This advert for fast cash loans company ‘Cash Lady’ aims to use the high status admirer altercast to persuade their audience. However, the clear problem here is that their ‘star’ is Kerry Katona.
Research by Silvera and Austad (2004) shows that participants attitude towards a product was predicted by inferences of about the endorser’s liking for the product and attitudes towards the endorser. Participants were given a black and white copy of an advert in which Cindy Crawford endorsed a watch by Omega. They were administered a questionnaire that included measures of correspondent inferences, attitude toward the advertisement, attitude towards the product and attitude towards the celebrity endorser. They used the results to develop a model predicting participants attitudes to an endorsed product by their attitude towards the endorser and their attributions about the endorsers liking for the product. Cash Lady have done the opposite of this by clearly associating their company with a tabloid star who is frequently receives bad press.
Furthermore, any credibility the company thought she would have in persuading their audience is loss. The star has been declared bankrupt at least once and reportedly, still has very irresponsible spending habits. She is hardly someone who an audience would want to turn to for financial advice and has been heavily criticised for endorsing a company which encourages irresponsible borrowing which had lead to more negative than positive promotion for Cash Lady.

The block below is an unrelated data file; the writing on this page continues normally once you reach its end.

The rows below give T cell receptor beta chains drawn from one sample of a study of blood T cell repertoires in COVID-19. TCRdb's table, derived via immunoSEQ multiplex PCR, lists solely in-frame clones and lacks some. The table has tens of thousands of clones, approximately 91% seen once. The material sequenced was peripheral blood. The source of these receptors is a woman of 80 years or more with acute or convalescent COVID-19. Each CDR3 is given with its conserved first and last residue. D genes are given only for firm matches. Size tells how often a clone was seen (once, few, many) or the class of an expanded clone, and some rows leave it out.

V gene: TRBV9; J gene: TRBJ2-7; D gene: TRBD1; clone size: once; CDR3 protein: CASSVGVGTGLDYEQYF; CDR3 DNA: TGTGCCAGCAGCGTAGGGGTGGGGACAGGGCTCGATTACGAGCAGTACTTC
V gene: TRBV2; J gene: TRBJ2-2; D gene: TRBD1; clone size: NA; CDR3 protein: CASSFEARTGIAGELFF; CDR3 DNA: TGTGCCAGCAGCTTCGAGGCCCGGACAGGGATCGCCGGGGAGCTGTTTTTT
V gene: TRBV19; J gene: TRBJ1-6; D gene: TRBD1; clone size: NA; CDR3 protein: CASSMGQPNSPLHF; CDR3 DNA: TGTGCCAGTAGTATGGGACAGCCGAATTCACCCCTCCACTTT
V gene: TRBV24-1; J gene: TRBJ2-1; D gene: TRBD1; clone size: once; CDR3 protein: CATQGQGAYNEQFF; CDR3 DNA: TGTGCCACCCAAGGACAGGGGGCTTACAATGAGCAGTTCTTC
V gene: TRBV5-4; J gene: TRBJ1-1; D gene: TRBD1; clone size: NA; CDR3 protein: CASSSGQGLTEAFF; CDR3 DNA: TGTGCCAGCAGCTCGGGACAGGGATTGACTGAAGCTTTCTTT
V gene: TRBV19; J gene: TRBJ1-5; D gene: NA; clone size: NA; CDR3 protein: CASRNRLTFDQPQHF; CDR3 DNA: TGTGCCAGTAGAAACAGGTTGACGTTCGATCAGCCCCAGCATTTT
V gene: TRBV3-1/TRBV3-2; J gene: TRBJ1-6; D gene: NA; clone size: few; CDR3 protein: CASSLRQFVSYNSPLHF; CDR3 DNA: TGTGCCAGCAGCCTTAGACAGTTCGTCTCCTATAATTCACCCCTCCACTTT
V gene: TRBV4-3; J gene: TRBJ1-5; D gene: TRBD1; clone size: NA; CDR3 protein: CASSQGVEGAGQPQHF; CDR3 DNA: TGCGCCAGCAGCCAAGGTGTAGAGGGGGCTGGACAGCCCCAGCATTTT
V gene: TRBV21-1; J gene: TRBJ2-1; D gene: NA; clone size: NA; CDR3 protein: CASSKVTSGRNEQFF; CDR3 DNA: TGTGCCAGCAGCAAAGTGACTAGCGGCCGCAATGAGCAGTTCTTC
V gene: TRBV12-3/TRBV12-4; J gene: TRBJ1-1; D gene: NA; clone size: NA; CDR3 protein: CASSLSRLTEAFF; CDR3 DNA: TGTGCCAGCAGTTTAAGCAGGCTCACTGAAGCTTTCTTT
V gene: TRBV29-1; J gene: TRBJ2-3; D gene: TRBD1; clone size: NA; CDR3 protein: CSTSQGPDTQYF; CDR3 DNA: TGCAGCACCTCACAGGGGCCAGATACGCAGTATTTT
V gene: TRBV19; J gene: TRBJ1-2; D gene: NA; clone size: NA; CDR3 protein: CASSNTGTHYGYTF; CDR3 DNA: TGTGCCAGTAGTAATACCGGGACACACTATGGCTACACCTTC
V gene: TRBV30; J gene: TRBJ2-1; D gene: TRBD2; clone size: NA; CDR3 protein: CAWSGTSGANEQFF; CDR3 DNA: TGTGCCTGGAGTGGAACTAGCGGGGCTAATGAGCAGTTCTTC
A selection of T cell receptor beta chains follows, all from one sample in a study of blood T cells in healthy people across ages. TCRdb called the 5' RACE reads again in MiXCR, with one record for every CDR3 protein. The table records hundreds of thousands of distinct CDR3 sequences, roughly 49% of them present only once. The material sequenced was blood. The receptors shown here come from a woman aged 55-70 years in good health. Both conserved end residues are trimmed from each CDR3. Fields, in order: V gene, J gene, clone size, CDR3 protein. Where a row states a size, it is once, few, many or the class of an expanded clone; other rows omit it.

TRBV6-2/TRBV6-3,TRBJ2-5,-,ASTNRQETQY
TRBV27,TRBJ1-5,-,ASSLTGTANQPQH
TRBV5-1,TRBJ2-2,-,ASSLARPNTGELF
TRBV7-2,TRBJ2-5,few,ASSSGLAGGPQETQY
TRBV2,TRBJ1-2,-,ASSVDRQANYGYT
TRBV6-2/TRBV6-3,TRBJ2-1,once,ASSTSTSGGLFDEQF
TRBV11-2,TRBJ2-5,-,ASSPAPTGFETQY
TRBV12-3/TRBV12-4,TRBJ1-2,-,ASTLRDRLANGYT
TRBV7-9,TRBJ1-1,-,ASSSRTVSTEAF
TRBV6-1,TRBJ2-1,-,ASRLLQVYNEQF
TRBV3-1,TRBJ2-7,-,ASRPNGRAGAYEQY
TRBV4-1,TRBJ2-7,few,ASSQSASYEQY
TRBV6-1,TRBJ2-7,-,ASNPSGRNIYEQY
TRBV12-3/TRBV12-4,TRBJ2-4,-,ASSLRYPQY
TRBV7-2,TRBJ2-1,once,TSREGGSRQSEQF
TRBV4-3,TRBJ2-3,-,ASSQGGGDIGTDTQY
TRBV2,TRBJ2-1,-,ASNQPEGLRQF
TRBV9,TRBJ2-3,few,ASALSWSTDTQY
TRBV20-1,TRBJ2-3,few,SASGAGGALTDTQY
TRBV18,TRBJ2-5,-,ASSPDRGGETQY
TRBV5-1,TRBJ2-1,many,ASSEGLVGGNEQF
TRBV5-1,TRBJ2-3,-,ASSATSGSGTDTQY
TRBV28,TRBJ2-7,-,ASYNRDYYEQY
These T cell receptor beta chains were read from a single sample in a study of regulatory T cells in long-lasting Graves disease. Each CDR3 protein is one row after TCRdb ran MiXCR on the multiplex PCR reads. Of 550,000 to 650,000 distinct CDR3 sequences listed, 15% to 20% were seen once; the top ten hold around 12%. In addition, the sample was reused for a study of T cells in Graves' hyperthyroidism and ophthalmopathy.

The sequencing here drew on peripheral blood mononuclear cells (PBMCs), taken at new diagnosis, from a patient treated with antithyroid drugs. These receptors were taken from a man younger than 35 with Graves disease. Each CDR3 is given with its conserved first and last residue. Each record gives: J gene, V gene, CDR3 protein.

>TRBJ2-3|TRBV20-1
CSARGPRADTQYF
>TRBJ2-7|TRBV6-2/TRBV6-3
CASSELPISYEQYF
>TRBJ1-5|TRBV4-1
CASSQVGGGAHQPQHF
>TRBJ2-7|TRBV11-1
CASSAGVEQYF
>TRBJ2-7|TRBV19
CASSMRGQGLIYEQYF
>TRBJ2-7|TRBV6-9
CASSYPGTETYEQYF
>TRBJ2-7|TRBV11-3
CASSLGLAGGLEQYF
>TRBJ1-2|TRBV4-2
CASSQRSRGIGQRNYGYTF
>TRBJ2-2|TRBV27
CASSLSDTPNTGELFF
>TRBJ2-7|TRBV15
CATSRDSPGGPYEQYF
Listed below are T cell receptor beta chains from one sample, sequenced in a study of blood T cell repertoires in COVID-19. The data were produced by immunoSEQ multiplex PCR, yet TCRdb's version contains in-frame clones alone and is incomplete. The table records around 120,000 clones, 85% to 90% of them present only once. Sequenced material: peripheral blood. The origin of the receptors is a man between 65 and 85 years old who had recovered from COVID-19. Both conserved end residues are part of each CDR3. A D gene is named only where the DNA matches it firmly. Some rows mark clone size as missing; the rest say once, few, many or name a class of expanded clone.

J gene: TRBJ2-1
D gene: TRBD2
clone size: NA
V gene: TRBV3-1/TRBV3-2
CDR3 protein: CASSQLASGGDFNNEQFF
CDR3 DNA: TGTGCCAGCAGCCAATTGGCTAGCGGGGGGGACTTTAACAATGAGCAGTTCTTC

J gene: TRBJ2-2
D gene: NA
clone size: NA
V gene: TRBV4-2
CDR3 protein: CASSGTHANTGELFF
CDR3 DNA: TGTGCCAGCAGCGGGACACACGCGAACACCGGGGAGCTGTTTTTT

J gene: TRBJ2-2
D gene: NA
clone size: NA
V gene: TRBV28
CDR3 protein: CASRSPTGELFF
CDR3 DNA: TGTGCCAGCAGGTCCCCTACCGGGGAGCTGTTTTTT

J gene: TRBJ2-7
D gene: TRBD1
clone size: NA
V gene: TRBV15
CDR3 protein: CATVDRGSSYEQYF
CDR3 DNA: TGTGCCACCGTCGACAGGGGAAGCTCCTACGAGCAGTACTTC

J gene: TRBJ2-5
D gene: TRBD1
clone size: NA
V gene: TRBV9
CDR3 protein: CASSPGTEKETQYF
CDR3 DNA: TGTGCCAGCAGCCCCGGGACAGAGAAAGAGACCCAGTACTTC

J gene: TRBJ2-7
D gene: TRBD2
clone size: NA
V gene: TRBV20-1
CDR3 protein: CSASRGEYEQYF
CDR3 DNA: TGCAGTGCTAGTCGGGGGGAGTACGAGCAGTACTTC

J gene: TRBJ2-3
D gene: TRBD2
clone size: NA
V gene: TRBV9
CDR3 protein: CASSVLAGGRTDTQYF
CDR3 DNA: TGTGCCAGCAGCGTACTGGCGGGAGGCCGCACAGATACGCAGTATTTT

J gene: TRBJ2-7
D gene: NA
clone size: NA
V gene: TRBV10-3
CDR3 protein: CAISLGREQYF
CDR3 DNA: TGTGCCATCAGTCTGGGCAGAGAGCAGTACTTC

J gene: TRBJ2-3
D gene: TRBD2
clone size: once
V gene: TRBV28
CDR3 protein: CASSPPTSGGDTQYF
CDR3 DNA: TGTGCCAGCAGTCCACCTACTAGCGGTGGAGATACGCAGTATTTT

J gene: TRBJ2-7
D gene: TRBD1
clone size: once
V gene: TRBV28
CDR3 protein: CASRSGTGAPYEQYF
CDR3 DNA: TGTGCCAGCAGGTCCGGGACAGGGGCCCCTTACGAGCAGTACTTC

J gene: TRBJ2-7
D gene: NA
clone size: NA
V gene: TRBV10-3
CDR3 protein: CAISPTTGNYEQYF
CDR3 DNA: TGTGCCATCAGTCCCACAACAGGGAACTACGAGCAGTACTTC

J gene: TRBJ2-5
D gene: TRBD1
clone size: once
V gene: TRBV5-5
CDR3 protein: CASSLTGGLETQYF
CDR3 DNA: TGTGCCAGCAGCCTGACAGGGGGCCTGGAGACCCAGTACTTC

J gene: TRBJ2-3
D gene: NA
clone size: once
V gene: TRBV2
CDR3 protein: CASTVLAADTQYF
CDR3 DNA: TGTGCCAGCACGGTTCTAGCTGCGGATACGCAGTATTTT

Silvera, D. H., & Austad, B. (2004). Factors predicting the effectiveness of celebrity endorsement advertisements. European Journal of Marketing, 38(11), 1509-1526.
PROPAGANDA FOR CHANGE is a project created by the students of Behaviour Change (ps359) and Professor Thomas Hills at the Psychology Department of the University of Warwick. This work was supported by funding from Warwick's Institute for Advanced Teaching and Learning.